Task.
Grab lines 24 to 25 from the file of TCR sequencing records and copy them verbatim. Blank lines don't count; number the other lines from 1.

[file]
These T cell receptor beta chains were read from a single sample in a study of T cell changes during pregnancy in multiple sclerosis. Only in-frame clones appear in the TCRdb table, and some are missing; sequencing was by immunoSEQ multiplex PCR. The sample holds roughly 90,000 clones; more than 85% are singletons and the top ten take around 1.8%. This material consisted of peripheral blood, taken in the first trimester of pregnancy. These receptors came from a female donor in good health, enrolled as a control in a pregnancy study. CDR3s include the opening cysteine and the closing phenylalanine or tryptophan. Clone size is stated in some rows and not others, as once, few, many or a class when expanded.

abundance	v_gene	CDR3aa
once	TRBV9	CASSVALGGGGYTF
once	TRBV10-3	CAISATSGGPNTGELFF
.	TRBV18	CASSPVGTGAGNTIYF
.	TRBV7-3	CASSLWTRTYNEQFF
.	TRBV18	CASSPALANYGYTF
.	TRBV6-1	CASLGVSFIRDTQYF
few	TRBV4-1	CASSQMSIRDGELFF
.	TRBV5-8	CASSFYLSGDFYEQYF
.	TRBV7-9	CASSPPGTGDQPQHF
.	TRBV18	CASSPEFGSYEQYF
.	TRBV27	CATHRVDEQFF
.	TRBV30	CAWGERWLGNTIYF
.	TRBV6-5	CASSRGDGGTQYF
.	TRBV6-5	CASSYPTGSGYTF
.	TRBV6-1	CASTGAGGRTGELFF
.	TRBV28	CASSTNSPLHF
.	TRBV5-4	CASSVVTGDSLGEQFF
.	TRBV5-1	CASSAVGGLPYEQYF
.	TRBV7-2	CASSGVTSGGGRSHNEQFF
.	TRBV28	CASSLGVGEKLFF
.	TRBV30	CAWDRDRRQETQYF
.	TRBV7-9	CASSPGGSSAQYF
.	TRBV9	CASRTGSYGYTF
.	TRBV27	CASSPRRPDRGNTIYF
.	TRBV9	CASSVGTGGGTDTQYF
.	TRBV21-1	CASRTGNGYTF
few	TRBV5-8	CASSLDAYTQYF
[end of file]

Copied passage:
.	TRBV7-9	CASSPGGSSAQYF
.	TRBV9	CASRTGSYGYTF